NBA lockout: The players union's identity crisis
The numbers remain stacked against Derek Fisher.
It's not just involving figures with basketball-related income, the income and leverage disparity between NBA owners and players, and a hard cap. It entails forming the NBA players union's identity.
"We have 450 guys that are entitled to various opinions," said Fisher, the National Basketball Players Assn. president. "It's extremely difficult to try to not just control their thinking, but make sure as a group we're sending a collective message."
The message has become diluted.
Washington Wizards forward JaVale McGee offhandedly reveals some players considered folding during the union's meeting Friday at the Beverly Hilton Hotel. The union maintains its members stand together in demanding the owners offer a fairer deal.
Fisher launches a Twitter campaign with players writing out the hashtag #Letusplay. But the campaign appears condescending and even results in Denver Nuggets forward Kenyon Martin getting into a death-threat-laced argument with a fan.
Fisher maintains during a news conference Friday he understands the public won't offer the players union much sympathy during a sagging economy. Earlier this offseason, however, Stephen Jackson recorded a music video (Warning: Its language may be offensive to some.) mocking the work stoppage and flaunting his wealth.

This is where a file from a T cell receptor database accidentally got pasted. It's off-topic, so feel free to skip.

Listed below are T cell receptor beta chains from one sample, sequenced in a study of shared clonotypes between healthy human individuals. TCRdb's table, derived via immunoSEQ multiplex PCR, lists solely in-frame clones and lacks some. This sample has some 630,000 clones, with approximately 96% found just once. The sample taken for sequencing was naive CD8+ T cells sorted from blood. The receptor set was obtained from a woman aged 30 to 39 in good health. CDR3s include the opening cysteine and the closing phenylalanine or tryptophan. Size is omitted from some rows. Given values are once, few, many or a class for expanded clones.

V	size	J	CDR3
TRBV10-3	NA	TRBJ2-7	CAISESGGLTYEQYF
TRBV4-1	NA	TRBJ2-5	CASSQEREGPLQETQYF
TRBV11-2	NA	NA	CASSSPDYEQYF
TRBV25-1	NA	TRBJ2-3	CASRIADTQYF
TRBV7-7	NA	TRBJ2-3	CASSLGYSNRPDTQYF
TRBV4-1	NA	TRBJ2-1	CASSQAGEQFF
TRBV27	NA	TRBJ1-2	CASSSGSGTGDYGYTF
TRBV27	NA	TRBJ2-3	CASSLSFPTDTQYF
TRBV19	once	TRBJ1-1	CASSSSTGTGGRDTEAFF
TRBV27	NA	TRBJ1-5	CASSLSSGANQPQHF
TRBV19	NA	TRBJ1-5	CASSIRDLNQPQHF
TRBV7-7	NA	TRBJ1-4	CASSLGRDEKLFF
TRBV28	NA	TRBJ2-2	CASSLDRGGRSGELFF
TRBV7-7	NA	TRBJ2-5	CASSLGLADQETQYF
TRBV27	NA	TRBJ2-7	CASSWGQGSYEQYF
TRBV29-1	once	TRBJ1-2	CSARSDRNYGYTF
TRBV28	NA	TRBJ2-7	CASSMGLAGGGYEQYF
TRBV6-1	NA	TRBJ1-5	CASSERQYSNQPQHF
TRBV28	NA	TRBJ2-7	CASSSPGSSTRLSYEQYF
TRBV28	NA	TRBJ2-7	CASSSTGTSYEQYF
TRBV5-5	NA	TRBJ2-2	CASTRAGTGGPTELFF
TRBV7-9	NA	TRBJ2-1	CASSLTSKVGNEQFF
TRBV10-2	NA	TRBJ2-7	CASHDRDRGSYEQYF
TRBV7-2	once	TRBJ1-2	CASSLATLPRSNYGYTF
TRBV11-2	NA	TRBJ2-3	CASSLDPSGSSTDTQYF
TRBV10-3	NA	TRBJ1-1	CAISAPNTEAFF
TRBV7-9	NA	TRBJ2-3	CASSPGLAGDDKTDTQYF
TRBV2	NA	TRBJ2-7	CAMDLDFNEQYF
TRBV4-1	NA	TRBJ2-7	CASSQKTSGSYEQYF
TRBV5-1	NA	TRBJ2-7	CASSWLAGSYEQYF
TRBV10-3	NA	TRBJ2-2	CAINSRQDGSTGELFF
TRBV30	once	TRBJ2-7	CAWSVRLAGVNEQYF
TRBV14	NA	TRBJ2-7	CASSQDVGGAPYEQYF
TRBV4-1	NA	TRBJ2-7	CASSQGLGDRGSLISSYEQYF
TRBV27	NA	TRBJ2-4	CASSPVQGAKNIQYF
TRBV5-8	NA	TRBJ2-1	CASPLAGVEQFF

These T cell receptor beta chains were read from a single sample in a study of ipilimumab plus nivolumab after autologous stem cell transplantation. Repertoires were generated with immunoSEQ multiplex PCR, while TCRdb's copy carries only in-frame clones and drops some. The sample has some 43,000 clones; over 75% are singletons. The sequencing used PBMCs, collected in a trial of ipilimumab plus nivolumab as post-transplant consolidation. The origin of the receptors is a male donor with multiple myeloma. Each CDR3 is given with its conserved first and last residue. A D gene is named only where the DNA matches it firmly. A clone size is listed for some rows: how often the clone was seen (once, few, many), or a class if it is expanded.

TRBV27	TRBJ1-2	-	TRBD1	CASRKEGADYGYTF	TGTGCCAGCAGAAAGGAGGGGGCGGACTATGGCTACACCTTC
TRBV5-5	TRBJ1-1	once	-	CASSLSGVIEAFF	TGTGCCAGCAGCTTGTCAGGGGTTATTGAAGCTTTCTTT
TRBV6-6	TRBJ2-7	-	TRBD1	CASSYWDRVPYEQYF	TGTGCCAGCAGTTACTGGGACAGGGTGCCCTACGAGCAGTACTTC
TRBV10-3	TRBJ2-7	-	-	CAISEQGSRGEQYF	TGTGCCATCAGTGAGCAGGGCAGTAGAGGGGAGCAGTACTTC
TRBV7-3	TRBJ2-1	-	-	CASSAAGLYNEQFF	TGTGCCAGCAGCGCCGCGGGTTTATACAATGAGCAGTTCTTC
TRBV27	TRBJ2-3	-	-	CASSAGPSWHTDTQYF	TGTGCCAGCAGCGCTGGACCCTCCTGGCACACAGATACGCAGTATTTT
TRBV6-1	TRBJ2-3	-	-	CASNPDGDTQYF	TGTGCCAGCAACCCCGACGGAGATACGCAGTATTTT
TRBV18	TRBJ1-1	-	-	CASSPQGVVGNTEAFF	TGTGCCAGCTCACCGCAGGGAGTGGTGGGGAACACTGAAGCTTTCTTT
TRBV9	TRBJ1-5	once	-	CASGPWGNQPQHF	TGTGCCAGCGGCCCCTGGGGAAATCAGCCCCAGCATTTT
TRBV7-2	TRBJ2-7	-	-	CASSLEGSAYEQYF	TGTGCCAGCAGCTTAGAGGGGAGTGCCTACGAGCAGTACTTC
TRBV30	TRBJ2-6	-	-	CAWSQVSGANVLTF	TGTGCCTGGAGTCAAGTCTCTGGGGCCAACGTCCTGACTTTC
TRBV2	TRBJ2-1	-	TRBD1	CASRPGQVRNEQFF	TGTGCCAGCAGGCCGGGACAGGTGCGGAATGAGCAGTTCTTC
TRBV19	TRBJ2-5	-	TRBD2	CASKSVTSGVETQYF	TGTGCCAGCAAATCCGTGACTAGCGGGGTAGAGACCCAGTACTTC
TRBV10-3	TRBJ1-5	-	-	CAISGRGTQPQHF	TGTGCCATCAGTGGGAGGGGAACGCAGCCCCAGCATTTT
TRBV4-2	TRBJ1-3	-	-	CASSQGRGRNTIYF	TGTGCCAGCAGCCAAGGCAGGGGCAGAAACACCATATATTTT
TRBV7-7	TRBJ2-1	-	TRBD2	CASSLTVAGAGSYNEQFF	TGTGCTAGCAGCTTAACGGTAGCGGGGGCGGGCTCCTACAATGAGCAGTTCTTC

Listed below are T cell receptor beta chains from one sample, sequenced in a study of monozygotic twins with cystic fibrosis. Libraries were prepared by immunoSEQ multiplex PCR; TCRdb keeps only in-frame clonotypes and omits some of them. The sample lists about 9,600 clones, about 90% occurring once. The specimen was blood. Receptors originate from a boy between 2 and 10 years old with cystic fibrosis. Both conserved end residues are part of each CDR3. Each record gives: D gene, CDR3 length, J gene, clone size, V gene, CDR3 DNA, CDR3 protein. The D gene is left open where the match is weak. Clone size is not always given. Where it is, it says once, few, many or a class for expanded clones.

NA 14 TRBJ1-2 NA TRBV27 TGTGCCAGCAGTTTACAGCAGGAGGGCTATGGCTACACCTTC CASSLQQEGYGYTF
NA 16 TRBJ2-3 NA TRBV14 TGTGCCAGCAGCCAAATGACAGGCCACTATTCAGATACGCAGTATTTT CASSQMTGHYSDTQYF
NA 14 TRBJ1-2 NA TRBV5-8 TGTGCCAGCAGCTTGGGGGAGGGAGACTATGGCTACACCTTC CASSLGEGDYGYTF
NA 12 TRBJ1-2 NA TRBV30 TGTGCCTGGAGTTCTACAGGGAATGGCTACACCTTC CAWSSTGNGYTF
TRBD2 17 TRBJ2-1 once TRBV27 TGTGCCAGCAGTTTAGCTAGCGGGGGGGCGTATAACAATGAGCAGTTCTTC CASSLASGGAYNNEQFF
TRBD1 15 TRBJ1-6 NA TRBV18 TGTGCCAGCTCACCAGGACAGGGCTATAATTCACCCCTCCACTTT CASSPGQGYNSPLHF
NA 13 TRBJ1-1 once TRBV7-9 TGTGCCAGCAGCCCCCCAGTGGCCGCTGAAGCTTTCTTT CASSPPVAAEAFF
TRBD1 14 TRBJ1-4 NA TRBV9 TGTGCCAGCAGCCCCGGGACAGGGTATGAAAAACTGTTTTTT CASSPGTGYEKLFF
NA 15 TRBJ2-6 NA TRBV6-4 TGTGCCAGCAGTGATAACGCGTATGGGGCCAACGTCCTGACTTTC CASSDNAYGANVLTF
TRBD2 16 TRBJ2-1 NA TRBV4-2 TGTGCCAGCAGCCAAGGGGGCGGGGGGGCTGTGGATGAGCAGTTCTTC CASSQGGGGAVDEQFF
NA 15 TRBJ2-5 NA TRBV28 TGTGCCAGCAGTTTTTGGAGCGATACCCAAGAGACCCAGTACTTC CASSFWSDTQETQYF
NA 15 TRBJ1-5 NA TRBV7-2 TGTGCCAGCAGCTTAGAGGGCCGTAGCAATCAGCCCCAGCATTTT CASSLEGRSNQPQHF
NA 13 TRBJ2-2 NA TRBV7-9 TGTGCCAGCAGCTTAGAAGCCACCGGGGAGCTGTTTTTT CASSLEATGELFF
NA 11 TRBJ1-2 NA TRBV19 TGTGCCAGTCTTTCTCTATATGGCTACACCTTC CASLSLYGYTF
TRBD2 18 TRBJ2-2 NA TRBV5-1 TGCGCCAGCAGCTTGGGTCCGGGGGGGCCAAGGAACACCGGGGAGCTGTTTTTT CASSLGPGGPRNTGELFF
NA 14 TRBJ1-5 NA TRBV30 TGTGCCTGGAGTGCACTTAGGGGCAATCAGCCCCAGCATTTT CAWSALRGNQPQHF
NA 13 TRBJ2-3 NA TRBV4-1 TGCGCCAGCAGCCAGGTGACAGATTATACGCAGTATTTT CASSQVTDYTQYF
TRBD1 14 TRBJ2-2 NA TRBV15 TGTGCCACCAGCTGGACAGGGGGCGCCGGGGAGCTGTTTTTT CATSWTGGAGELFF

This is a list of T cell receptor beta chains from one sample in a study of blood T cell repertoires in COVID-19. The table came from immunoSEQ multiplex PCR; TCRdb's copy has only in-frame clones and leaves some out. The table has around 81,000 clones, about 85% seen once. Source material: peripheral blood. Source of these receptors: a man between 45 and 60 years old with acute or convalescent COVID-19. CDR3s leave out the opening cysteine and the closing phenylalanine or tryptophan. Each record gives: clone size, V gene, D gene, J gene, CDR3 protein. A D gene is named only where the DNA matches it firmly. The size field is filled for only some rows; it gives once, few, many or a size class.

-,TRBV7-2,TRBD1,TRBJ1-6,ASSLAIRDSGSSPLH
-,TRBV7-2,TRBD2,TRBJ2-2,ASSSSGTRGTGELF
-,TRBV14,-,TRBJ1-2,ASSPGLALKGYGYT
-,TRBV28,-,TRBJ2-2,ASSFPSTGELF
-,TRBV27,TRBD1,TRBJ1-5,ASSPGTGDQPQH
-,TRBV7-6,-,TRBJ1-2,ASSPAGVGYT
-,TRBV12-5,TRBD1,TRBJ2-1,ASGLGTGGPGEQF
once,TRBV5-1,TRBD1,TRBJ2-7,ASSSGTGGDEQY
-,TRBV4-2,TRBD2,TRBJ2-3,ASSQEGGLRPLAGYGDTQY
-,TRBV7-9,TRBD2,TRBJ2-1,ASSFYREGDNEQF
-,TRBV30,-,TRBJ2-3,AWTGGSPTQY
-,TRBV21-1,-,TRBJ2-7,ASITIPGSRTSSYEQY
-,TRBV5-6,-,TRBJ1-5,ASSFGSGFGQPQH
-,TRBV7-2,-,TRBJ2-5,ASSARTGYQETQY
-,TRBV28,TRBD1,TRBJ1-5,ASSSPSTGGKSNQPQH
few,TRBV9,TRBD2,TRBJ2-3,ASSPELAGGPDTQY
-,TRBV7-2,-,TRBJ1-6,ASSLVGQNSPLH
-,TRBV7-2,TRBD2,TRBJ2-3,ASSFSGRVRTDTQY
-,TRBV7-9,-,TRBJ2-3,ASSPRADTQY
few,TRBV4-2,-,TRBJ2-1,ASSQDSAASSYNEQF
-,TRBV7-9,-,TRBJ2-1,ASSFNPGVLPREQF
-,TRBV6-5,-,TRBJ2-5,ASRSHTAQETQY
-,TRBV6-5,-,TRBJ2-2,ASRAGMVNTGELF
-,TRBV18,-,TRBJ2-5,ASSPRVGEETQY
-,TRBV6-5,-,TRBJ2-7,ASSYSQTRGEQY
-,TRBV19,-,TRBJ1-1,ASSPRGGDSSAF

"For the NBA, that's easier to do when you have 30 different personalities to manage and have the ability to levy heavy fines on people that make statements," Fisher said regarding message discipline. "We don't have that ability to do so. We manage it the best way we can."
The NBA has more resources to control that message.
Commissioner David Stern forbids his owners from publicly talking about the lockout, and he goes on media blitzes. He isn't gaining much sympathy either, but he's managed to plant arguments disguised as facts, such as that 22 of the league's 30 teams lost $300 million last season, or that the players union rejected a 50/50 split. The players union argues that teams aren't including interest payments and outside revenue in that purported $300-million loss. Stern brought up the 50/50 split only as apossible concession that would have to be taken up with the owners, but the players union didn't budge.
But that doesn't matter because the players union lacks message discipline. Union vice president Maurice Evans maintained that "this battle is not going to be won in the media with one player making valid statements or one player making inaccurate statements." For negotiation purposes, however, the owners will try to exploit that perceived vulnerability. And that's why the odds of a fair deal appear slimmer.
-- Mark Medina